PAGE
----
We show that five days of timed sleep restriction (TSR) resulted in alterations of food intake, body weight homeostasis and plasma leptin, glucose, and triglyceride levels in wild-type mice. In addition we found significant transcriptional reprogramming of WAT indicative of increased lipogenesis. Interestingly, some of these effects were sustained for at least one week after the end of the intervention. The lack of a functional clock in Per1/2 double mutants prevented most of the non-behavioral effects of TSR, suggesting a role for the circadian clock in regulating the metabolic effects of sleep disruption.

TSR alters activity profiles, food intake, leptin, blood metabolites, and bodyweight

Our gentle handling sleep restriction procedure did not increase total activity nor did we observe major changes in plasma corticosterone levels, suggesting a relatively stress-free procedure. Diurnal activity patterns were changed with a decrease in activity in the second half of the normal active phase. Interestingly changes in activity were still sustained one week after the end of the intervention, reminiscent of rotating shift workers, who report disrupted sleep/wake cycles even after the end of night shift intervals [43].

We observed TSR-induced hyperphagy, which was also sustained during recovery. In a more chronic situation such long-term changes could lead to increased body mass, as has been reported in shift workers and in people with short sleep times [7], [10], [52], but also in mouse models of circadian disruption [41], [53]. In our model, body weight was not increased during the time of TSR despite increased food intake, which is in accordance with previous work in rodents using different sleep restriction procedures [44], [45], [46]. It has been shown that this state of negative energy balance during sleep restriction in rodents reflects increased metabolic rate due to brown adipose tissue-mediated thermogenesis [54]. During the recovery week we observed a clear tendency towards increased body weight gain, which is in line with what has been observed in human shift workers [55]. Thus by measuring not only the acute but also more long-term effects of TSR, we obtain a body weight phenotype in mice, which resembles more a human shift work situation.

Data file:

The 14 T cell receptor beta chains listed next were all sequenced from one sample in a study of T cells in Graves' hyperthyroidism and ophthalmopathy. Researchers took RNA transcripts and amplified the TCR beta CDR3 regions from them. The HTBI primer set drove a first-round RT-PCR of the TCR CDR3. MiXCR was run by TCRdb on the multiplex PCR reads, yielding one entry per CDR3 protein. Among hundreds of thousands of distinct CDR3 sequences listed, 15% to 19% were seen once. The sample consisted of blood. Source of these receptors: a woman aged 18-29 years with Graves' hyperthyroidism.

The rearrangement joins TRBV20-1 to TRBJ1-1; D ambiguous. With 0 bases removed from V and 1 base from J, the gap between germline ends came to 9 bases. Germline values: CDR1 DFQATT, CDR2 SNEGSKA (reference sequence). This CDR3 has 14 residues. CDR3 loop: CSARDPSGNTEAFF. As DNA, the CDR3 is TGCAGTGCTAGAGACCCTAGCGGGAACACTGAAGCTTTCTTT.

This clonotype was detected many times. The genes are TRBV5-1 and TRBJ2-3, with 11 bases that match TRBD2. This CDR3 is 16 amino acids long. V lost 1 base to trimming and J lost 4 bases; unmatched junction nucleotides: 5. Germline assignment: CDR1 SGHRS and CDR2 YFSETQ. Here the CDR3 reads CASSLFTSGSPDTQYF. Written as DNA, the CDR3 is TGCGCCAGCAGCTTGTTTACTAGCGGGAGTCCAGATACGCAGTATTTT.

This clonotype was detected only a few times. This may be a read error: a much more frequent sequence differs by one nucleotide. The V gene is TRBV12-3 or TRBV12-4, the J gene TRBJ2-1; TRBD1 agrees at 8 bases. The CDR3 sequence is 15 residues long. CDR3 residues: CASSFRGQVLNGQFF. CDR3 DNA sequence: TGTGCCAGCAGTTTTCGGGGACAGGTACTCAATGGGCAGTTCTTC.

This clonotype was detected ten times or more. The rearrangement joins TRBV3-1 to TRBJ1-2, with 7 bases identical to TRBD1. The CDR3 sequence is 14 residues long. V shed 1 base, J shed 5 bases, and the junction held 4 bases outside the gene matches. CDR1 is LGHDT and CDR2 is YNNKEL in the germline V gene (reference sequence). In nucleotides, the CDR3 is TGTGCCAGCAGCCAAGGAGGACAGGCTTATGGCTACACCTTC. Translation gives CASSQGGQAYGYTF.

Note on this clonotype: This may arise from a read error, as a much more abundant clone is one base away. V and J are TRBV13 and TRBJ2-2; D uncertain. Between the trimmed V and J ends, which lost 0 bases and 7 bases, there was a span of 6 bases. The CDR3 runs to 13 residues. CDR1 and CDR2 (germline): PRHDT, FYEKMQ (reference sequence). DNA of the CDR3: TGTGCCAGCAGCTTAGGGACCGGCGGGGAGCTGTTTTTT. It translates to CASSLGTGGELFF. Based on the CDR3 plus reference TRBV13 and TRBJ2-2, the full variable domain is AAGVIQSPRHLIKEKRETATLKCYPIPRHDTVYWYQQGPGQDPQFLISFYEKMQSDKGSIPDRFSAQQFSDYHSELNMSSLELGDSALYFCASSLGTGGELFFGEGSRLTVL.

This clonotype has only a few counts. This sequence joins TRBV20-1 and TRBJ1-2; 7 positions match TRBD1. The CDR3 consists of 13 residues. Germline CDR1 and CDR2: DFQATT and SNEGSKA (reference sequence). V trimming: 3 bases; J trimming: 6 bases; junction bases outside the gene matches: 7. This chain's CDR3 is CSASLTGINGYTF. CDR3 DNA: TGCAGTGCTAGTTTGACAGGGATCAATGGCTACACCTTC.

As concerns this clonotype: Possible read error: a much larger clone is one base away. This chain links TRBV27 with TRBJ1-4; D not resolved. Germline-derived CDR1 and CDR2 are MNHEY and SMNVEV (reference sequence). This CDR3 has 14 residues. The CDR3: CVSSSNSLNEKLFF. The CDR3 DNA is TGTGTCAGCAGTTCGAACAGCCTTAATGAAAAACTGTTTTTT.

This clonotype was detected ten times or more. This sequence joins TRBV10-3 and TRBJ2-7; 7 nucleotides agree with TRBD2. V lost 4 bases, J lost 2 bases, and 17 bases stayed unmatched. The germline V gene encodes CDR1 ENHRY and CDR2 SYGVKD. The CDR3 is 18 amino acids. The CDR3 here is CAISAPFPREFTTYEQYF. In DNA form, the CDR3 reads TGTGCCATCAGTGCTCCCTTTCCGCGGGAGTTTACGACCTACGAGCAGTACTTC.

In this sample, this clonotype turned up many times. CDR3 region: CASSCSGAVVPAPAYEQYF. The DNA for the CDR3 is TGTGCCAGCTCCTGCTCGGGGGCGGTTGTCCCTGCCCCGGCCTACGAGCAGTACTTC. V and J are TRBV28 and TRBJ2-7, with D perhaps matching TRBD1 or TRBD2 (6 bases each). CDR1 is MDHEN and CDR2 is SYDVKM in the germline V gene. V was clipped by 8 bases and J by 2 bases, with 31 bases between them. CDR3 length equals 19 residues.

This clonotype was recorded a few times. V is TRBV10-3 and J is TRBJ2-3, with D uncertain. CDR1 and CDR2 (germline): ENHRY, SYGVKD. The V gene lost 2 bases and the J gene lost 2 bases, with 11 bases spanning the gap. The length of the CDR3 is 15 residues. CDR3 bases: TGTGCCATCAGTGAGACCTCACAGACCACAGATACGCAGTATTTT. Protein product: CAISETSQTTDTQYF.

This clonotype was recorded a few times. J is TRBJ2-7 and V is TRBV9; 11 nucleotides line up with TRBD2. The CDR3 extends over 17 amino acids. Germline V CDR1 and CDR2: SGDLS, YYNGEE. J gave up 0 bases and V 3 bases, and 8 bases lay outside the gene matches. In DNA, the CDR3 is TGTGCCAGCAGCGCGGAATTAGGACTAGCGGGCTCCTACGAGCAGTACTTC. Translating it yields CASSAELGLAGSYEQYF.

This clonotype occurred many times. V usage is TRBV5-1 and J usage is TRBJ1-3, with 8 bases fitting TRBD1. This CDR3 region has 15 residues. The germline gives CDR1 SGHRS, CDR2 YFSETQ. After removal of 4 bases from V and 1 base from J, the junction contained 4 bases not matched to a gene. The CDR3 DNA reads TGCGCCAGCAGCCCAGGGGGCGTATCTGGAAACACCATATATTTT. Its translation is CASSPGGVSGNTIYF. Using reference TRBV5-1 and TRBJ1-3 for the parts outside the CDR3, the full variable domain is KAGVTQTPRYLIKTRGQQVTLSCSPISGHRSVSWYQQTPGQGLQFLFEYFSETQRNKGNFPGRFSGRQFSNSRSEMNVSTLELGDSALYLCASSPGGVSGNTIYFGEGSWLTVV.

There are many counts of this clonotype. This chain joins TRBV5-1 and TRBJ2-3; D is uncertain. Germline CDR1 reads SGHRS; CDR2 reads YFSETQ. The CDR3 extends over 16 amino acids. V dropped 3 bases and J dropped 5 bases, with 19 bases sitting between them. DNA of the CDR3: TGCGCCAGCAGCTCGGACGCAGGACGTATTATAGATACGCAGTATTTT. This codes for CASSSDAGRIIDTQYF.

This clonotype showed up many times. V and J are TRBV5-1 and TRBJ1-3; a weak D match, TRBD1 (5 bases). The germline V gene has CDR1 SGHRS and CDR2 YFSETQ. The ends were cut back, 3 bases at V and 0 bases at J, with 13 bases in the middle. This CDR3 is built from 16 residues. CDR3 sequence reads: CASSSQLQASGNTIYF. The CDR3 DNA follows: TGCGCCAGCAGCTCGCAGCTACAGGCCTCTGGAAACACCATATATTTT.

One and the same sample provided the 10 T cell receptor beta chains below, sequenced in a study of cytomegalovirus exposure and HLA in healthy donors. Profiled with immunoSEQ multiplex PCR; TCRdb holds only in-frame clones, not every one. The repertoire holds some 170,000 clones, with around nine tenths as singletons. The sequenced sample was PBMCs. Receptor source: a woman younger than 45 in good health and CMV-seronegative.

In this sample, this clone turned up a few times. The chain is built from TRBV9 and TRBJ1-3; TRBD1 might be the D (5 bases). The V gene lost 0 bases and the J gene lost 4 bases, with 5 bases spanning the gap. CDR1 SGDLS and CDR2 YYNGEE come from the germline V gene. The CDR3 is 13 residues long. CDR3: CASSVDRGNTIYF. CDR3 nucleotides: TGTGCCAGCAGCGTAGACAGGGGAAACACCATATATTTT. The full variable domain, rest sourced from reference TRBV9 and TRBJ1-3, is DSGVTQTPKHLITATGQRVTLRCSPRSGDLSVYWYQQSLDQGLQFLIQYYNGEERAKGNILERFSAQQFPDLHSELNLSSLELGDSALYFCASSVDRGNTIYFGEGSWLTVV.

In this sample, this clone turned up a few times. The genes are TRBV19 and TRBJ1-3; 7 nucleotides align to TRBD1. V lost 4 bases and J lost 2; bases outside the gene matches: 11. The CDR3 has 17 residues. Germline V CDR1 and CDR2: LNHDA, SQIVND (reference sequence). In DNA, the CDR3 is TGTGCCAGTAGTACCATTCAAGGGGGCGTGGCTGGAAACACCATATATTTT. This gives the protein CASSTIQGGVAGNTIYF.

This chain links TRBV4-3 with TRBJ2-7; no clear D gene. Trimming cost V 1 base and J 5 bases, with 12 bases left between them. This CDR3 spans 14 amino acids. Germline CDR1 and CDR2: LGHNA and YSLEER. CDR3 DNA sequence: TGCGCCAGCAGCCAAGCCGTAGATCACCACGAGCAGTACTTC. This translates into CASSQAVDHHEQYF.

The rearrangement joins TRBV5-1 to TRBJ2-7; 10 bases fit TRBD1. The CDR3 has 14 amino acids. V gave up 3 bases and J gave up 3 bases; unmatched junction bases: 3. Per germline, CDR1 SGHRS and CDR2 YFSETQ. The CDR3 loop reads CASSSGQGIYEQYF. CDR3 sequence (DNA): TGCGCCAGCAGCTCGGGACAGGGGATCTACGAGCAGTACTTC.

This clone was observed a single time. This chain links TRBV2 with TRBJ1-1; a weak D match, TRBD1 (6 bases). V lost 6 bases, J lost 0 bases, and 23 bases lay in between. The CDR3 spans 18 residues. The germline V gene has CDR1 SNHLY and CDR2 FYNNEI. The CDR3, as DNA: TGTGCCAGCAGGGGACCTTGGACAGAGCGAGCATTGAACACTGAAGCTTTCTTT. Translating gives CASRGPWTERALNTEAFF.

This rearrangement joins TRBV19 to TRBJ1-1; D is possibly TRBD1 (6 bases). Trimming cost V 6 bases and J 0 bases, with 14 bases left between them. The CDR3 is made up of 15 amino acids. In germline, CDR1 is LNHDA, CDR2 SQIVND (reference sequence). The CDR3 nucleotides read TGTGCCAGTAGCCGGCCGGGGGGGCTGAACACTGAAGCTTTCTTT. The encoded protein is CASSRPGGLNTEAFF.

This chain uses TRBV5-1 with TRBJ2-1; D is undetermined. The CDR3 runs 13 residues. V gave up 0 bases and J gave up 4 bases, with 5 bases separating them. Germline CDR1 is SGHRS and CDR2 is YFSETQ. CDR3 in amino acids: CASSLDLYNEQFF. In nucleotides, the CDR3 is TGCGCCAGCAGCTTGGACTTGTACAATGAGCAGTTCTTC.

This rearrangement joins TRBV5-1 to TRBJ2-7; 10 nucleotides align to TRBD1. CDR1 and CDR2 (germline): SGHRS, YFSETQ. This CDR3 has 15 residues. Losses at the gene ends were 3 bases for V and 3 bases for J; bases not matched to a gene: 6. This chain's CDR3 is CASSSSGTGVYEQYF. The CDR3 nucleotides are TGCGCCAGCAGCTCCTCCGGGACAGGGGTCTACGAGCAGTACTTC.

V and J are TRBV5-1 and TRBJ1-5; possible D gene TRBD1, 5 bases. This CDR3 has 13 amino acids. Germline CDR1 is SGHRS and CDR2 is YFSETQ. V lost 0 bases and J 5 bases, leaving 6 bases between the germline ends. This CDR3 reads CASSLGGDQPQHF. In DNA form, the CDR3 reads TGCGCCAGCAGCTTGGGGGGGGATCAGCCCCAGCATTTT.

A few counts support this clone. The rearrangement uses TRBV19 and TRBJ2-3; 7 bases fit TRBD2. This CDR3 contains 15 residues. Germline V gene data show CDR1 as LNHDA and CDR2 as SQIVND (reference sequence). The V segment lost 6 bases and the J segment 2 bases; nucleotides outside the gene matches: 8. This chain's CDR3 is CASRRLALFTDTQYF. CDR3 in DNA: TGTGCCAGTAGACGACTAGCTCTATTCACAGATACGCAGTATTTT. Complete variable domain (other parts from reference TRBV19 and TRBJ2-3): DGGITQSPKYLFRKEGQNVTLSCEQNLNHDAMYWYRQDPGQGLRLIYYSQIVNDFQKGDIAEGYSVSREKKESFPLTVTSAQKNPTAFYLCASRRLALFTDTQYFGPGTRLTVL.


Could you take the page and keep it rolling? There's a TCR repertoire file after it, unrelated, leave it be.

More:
Despite increased food intake, plasma leptin levels were elevated by TSR. The literature on the correlation between sleep loss and leptin regulation in humans is controversial, with some studies showing increased leptin with reduced sleep [47], [56], some showing changes in circadian variation of leptin [48], [57], whereas others showing a reduction in leptin upon sleep restriction [52], [58]. Previous rodent studies have mostly reported reduced leptin levels upon sleep restriction [22], [23], [24]. This discrepancy between studies is most likely attributable to either the method and protocol of sleep restriction or the circadian timing of plasma collections. Studies in rodents are particularly difficult to compare, because the methods of sleep restriction range from total sleep deprivation to specific REM sleep deprivation to partial sleep deprivation. Moreover, these methods are likely to differ especially with respect to the amount of stress induction, but also with respect to their effect on activity and, thus, energy expenditure. Our gentle handling protocol resulted in largely unaffected corticosterone and total activity levels. The hyperleptinemia we observe in the absence of a reduction of food intake is a potential indicator of the development of leptin resistance, a common feature of obesity and an early marker of metabolic syndrome [59], [60].

In addition, blood metabolites (glucose, triglycerides) were changed by TSR in wild-types. However, overall the effects of TSR on blood metabolite levels were moderate and – with the exception of glycerol – were no longer significantly different from control levels after one week of recovery. This is likely due to the relatively short-term sleep disruption protocol that we used. The fact that blood glucose and triglyceride levels were affected suggests an involvement of the liver. In line with this we had previously shown that two weeks of TSR cause profound changes in hepatic transcriptome regulation and glucose metabolism [22]. This also suggests that more chronic interventions would potentially lead to more pronounced and longer-lasting effects on blood metabolites.

TSR-induced transcriptional reprogramming of WAT in wild-type mice